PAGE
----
On the icy morning of the first of december in Paris, the Museum des Arts et Métiers, which hosts the most amazing experiments and inventions of Homo sapiens sapiens since antic times, was about to welcome the venue of dozens of biology amateurs from the whole Europe, gathering where once amateurs and independent researchers in the last centuries used to come for sharing discoveries and new tools. The DIYbio Europe kick-off meeting was about to start.
“DIYBio communities are sprouting everywhere around the world and Europe is quickly becoming one of the places with the largest number of them”, co-organizer Thomas Landrain (La Paillasse, France) stated at the opening. While the DIYbio spirit was first ignited on the US coasts four years ago, Europe has been witnessing during the past 2 years the creation of a large number of community labs focused on the creative use of biology. Thomas testified that this gathering of the contributors to the DIYbio spirit in Europe was called this soon because it makes sense in “small” Europe to create strong physical links between the current and future DIYbio labs. “We need to gather more momentum in order to deal with more ambitious projects at the European scale. We’re here to create what is going to become the first amateur biology european network. Exciting times!” concluded Thomas. Despite the fact that a clear definition of DIYBio, if any necessary, might still be lacking, one thing is for sure: all attendees share a strong tendency towards independent, open and alternative ways in biotechnology. Everyone is very keen on learning from each other and explore potential collaboration opportunities.
In the beginning all the participants introduced themselves and explained their motives for traveling all the way to Paris. Even some people who were not able to make the trip joined the conversation via Skype. Cathal Garvey spoke from Cork (Irland) on his own experience in setting up a lab, the importance of peer-reviewed open science and the potential lobbying benefits of setting up a more formal European DIY Bio association. Streaming live from Copenhagen, Rüdiger Trojok presented his DIY “gene gun” and advocated a distributed, more informal cooperation model. Right after that, Pieter van Boheemen, gave a short presentation on the latest work at the Dutch DIY Bio group in Amsterdam, with some suggestions on European projects. The London biohackers group then presented their space using a BBC documentary video made about them. Gunter from Vienna (Austria) presented the Pavillon35 group and the morning session was finalized by Thomas who presented La Paillasse and the (busy) program of the afternoon.
What is pushing forward diverse communities together are common goals and projects. After a typical french baguette lunch, the afternoon was going to be used for the creation of realistic projects that addresses motivations and needs of the participants. Those projects were to be made so that they could be realistically performed during the year 2013. To facilitate discussions four questions were raised and three groups set out to come up with a proposal of project each:
- What problems/issues do you want to resolve?
- What constrain is limiting you from doing so?
- Think of a crazy project you would like to do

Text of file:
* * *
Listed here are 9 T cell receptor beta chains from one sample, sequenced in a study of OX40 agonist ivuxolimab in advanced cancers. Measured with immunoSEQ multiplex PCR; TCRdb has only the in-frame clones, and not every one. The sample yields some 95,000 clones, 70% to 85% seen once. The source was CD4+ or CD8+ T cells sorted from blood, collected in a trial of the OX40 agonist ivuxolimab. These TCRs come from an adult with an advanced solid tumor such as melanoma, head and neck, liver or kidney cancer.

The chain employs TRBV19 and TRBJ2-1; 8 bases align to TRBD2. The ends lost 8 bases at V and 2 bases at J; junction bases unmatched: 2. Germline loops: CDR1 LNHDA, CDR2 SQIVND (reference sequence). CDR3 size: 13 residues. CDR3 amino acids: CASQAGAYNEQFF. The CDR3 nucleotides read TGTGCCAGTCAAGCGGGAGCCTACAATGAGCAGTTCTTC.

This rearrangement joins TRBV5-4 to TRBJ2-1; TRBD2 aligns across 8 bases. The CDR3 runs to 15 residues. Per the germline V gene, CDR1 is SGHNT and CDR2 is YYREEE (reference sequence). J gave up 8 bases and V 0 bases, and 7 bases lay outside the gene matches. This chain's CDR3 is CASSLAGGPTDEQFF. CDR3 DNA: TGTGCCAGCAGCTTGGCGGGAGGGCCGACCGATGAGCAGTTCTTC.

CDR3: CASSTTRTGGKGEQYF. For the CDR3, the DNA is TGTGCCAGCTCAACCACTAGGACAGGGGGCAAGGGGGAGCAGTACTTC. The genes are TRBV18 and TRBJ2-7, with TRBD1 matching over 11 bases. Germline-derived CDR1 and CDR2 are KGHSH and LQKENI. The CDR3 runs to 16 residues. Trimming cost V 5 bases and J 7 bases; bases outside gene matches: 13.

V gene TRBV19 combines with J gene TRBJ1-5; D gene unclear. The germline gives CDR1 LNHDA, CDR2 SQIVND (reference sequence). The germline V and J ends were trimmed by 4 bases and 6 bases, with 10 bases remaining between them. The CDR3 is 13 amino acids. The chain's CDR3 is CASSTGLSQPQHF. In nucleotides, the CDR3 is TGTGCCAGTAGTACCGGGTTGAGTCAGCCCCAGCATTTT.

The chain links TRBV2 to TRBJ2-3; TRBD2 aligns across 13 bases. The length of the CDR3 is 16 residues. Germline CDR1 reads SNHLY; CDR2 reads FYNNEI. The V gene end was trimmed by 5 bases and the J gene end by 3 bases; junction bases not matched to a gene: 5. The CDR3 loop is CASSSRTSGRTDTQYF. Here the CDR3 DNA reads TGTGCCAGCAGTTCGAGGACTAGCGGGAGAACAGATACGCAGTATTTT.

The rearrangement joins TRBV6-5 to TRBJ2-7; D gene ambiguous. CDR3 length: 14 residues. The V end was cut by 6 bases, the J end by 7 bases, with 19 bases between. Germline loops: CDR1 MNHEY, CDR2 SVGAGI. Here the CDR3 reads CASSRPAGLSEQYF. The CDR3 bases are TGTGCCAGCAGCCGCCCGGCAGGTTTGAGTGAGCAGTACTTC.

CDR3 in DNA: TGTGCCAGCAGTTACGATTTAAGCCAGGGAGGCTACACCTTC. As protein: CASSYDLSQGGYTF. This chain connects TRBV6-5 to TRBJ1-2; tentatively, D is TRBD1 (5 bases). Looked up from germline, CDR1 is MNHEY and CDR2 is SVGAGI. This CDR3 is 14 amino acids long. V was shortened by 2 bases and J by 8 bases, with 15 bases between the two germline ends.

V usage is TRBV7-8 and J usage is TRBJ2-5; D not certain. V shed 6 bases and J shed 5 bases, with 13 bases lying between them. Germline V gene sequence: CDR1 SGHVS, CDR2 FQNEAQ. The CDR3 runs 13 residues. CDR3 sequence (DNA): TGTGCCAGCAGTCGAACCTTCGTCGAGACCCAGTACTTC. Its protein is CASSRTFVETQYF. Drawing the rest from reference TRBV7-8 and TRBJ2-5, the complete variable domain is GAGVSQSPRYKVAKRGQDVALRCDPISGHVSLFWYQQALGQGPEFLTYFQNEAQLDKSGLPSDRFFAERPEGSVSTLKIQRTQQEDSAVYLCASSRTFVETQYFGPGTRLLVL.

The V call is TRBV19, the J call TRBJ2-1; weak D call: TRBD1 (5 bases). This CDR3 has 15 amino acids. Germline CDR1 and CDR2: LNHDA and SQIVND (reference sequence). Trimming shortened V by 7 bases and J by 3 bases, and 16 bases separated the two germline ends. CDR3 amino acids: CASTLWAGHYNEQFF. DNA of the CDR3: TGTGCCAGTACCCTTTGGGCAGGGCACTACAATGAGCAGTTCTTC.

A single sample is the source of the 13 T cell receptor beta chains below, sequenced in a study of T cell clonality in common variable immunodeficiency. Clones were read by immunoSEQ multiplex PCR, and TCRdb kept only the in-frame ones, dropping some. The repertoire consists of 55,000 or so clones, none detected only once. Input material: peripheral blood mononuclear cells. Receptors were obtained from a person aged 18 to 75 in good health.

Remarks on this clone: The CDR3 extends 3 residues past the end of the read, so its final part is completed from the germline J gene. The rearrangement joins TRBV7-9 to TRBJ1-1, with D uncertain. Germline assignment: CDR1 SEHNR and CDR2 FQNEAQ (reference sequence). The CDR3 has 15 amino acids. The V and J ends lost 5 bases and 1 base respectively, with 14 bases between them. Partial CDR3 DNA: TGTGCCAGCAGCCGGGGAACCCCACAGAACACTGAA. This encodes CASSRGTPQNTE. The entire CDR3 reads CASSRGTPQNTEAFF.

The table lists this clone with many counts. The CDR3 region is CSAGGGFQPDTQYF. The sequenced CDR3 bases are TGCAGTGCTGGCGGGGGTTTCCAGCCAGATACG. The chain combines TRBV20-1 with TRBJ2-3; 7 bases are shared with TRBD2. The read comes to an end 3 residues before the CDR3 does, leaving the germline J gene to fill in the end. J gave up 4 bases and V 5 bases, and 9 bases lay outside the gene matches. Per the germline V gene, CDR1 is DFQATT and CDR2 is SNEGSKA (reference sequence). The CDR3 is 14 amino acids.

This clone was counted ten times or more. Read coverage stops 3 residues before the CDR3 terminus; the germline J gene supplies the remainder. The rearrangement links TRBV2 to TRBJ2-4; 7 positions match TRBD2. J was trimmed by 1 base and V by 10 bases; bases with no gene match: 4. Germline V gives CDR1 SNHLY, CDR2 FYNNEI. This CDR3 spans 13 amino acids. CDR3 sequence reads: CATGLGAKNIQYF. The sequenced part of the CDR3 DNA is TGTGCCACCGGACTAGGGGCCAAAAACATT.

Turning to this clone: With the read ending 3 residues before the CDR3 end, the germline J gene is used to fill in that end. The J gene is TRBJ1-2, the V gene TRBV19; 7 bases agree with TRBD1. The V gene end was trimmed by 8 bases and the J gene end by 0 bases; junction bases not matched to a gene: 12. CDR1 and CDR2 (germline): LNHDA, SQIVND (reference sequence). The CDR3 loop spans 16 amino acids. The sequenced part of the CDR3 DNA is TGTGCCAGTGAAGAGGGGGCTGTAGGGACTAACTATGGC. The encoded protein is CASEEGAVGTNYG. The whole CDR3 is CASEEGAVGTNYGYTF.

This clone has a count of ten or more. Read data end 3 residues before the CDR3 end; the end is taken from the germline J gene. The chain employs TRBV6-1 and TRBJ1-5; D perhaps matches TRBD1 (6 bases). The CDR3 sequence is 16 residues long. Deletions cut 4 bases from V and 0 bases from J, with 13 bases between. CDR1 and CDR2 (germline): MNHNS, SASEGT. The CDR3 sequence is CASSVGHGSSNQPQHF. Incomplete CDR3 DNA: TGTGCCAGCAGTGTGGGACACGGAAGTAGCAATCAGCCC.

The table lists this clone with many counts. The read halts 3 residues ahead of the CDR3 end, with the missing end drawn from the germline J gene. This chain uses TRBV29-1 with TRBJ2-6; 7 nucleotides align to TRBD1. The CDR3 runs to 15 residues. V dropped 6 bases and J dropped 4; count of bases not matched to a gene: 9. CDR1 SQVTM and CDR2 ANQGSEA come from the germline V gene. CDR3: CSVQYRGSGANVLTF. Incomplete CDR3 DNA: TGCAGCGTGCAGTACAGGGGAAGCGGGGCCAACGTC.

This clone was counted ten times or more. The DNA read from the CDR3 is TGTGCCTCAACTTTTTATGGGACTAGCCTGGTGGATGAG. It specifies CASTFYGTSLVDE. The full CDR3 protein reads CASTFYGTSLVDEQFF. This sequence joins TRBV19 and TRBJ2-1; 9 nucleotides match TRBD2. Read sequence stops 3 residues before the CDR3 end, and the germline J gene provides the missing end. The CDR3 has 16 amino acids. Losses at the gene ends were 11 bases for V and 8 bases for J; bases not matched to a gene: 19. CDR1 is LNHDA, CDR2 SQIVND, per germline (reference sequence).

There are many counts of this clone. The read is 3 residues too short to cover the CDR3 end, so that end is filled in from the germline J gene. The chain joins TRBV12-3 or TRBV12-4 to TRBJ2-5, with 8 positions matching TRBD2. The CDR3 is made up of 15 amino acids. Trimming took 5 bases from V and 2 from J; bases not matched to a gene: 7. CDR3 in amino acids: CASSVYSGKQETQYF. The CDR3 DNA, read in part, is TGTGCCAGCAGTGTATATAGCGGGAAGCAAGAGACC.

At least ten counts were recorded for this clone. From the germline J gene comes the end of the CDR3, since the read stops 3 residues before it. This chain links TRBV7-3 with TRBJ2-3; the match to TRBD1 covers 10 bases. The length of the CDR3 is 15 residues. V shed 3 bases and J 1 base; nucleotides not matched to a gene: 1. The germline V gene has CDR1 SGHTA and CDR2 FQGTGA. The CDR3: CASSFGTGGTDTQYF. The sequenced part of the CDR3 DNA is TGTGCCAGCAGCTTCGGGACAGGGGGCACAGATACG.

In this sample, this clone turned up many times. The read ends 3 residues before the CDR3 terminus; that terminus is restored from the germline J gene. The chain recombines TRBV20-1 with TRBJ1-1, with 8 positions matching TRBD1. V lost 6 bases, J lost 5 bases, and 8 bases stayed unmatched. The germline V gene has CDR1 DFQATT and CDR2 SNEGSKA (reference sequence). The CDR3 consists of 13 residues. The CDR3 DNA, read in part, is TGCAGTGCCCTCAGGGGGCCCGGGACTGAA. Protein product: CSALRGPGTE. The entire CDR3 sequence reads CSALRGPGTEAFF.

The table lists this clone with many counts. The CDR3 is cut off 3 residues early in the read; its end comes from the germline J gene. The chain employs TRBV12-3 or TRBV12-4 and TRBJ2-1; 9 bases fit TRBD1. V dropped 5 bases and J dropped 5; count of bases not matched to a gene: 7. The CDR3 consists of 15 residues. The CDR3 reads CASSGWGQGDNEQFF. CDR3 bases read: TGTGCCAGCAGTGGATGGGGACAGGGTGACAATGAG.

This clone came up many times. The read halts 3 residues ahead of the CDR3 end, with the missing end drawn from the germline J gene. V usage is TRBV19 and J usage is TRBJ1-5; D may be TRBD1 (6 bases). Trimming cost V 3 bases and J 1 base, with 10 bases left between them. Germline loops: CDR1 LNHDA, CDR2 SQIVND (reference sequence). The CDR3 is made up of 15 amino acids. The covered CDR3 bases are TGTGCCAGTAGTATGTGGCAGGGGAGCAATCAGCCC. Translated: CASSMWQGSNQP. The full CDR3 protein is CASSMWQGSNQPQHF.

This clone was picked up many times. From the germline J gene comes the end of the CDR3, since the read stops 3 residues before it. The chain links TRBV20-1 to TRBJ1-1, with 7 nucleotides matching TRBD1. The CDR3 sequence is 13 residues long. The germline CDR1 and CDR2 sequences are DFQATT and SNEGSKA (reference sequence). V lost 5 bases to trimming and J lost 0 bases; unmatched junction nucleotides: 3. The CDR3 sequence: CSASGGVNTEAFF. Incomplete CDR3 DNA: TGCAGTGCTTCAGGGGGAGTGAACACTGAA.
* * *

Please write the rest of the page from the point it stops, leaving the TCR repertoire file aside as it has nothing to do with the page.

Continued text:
- Think of a project you could do alone
All answers were written on post its, shuffled, filtered and discussed. This enabled the creation of clusters of ideas and concerns which will turn into focused projects to develop. The afternoon finally led to four brand new European DIY Bio projects! More information on these projects will follow on this website soon:
- An DIYBio community DYIBio starter kit, including all basic means for producing the consumables need for genetics.
- Environmental biology quests, challenging people from all over Europe to find specific bacteria with characteristics of interest in their backyard and reporting their data on a common platform for educational and statistical uses.
- Link DIYBio and the fab community by producing bio-plastics that can be used in 3D printers.
- A new DNA-based communication network, setting up a DNA distribution network between European nodes.
Other issues that were raised included:
- Development of basic biology courses
- Setting up an open database of lab supplies and genetic constructs that can be shared
- Help and insight on local legislation
On sunday La Paillasse opened the lab doors to share a look and feel of their bench in Vitry-sur-Seine. The DIYBio Kickoff meeting concluded in the Musée d’Art Contemporain du Val-de-Marne, where an event of le /tmp/lab hacker space took place. We’ll soon add more material regarding the chosen projects. Stay tuned!!
We are all very excited by the outcome of this meeting. For the first time, dozens of DIYbio enthusiast from the whole Europe worked together on the creation of an international network of amateurs and the projects that will primarily be developed by this network. As a metaphor, we took the group picture in front of one of the very first plane that ever existed, the Avion III of Clement Ader (http://en.wikipedia.org/wiki/Clément_Ader). It’s hard to believe this plane could fly and that it prefigured the technical revolutions that permitted the creation of modern aircrafts. It’s probably as hard to believe a bunch of passionate amateurs could actually do something useful. We say let’s show them
Article written by Gunter (Vienna), Pieter (Amsterdam) and Thomas (Paris).